- by: Safwan A. Khan
- Date: August 6, 2015
Of all the strategic assets that Pakistan can currently use to propel itself forward, the most discussed is its demography, comprised of a young and vibrant working age population. Left unaddressed, this asset, like any other that carries strategic significance, will stymie Pakistan’s prospects to position itself positively in a rapidly changing global order. Significantly, despite agreement across the board on what constitutes this ‘demographic dividend’, a worrying poverty of thought exists in devising policies that can pivot Pakistan’s future on its demographic structure.
On the one hand, Pakistan has seen a steady rise in the proportion of its working age population – now around 61 percent. But on the other hand, long-term unemployment has also steadily increased. For a country with an expanding youth cohort and stunted growth, the increasing likelihood of unemployability carries troubling prospects for domestic instability. The extremist footprint, and its attractiveness to an ideologically charged youth, is also resounding hard as the background of those convicted in the murder of rights activist, Sabeen Mahmud, indicates. Clearly, a prolonged institutionalized apathy to provide basic necessities to the disenfranchised youth can turn Pakistan’s demographic dividend into an uncontrollable liability.
While the overdue population census is yet to be initiated, current estimates suggest that Pakistan’s youth cohort – population between the ages of 15 and 24 – constitutes up to 36 percent of the labour force. By 2050, this number is projected to rise to 50 percent. With an annual population growth rate of 2 percent, estimates from the World Bank suggest that there will be 1.7 million entrants to the labour force every year. Increasingly, it is this dramatic rise of the labour force that is fuelling the need for economic growth to sustain employment opportunities. At the same time, it has become difficult to continue with the patronage model of job provision that strains public finances.
From a policy perspective, reaping the demographic dividend will require productivity gains that can scale employment opportunities by fostering growth. In Pakistan, where productivity levels have already been low, this will be even more important given the dramatic rate of growth in the labour force. As a percentage of GDP growth, total factor productivity has come down by up to 75 percent since 1980s. Investment in productivity gains for the labour force would in turn imply a higher share for social sector spending (education, health, and social protection). In essence, prioritizing social sector spending would help in flattening social pyramids and allow greater room for social mobility.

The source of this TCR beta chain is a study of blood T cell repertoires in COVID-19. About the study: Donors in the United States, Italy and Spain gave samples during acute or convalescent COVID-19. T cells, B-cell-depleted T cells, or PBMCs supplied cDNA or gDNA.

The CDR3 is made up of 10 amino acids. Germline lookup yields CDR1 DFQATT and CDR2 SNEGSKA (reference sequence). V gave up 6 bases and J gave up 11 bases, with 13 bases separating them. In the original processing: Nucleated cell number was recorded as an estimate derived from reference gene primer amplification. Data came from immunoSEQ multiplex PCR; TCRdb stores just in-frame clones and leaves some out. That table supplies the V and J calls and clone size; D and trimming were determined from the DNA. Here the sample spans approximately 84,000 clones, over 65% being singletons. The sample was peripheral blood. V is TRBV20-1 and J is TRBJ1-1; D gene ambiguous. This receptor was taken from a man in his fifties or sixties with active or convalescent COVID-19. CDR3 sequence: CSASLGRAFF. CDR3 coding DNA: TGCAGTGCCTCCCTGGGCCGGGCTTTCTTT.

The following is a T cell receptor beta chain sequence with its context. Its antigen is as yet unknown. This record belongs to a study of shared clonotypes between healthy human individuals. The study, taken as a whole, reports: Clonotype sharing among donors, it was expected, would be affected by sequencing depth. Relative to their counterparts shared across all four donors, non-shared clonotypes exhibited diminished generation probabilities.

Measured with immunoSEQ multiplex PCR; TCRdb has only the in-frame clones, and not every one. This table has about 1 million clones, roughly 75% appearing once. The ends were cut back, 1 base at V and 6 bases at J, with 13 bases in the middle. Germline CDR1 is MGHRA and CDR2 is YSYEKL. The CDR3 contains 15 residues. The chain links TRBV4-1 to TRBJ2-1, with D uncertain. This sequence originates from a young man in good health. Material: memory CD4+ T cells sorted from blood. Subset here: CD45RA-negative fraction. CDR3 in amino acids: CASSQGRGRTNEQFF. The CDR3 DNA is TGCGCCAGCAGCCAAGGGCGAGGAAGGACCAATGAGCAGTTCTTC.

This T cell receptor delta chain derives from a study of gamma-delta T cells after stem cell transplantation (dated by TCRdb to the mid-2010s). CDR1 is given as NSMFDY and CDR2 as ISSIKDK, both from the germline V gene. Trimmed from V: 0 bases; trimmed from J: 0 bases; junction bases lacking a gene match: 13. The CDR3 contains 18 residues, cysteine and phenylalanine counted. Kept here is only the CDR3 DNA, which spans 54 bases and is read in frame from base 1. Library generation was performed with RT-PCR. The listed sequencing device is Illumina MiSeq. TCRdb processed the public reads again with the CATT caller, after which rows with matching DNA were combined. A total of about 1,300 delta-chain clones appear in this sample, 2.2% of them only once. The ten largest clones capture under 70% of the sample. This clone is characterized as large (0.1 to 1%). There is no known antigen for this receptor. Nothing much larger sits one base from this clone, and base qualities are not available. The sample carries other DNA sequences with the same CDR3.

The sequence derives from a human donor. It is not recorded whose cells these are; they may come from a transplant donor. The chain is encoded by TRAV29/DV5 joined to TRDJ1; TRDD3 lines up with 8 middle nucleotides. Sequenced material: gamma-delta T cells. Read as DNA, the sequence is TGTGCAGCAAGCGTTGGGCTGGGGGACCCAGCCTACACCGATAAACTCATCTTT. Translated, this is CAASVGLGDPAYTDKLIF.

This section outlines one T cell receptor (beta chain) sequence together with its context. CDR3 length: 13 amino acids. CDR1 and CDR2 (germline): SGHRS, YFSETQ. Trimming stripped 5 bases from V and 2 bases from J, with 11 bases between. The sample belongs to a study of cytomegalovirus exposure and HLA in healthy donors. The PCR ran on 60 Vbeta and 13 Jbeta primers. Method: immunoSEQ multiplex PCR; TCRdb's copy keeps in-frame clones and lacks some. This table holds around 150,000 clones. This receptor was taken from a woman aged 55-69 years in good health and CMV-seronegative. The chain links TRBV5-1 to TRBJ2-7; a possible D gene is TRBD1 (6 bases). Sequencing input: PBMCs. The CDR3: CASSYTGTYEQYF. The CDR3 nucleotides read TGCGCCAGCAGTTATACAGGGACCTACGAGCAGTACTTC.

Concurrently, biases in current employment patterns will have to be redressed to ensure social cohesion: human capital development and youth placement in productive employment have remained skewed towards urban centers, while the gap in employment between male and female working age populations is also substantial. Educational attainment and literacy rates have risen far more sharply in urban centers than in rural areas. Similarly, gender inequality in labour force participation rate varies markedly between males (81 percent) and females (24 percent). In both the cases, there are opportunities for growth that can allow greater absorption of the working age population into an active labour force.
The first is the rapid pace of urbanization, attracting large cohorts of youth toward urban centers in search of education and employment opportunities. This will require careful balancing between supply-side and demand-side labour policies. While the government can commit greater resources towards development in rural areas by investing in education and health; cities, as centers of economic activity, will require demand-side policies aimed at enhancing opportunities for employment and entrepreneurship. Public-private partnerships have showed positive results in both cases; where the development sector has been influential in scaling social provision in rural areas, business-led initiatives have reaped results in engaging youth in urban centers in a whole range of entrepreneurial and employment opportunities.
The other significant opportunity lies in the highly gender imbalanced labour force participation rate. Studies indicate that increasing the labour force participation rate for women can lead to a surge in growth, especially in emerging economies like Pakistan. Not only are female workers often paid considerably less than their male counterparts, they are also substantially engaged in informal sectors. Promoting female employment in the formal sector will require efforts by both businesses and government to curb discriminatory practices and implement strict policies that allow a congenial working environment for women. At a preliminary level, however, it will be the government’s job to ensure that women are treated equally not only in the provision of but also in access to opportunities of education and skills training. Without adequately accounting for the female population, any policy aimed at reaping the ‘demographic dividend’ will remain both skewed and un-inclusionary.
The writer works for Jinnah Institute. He tweets @safwanazizk
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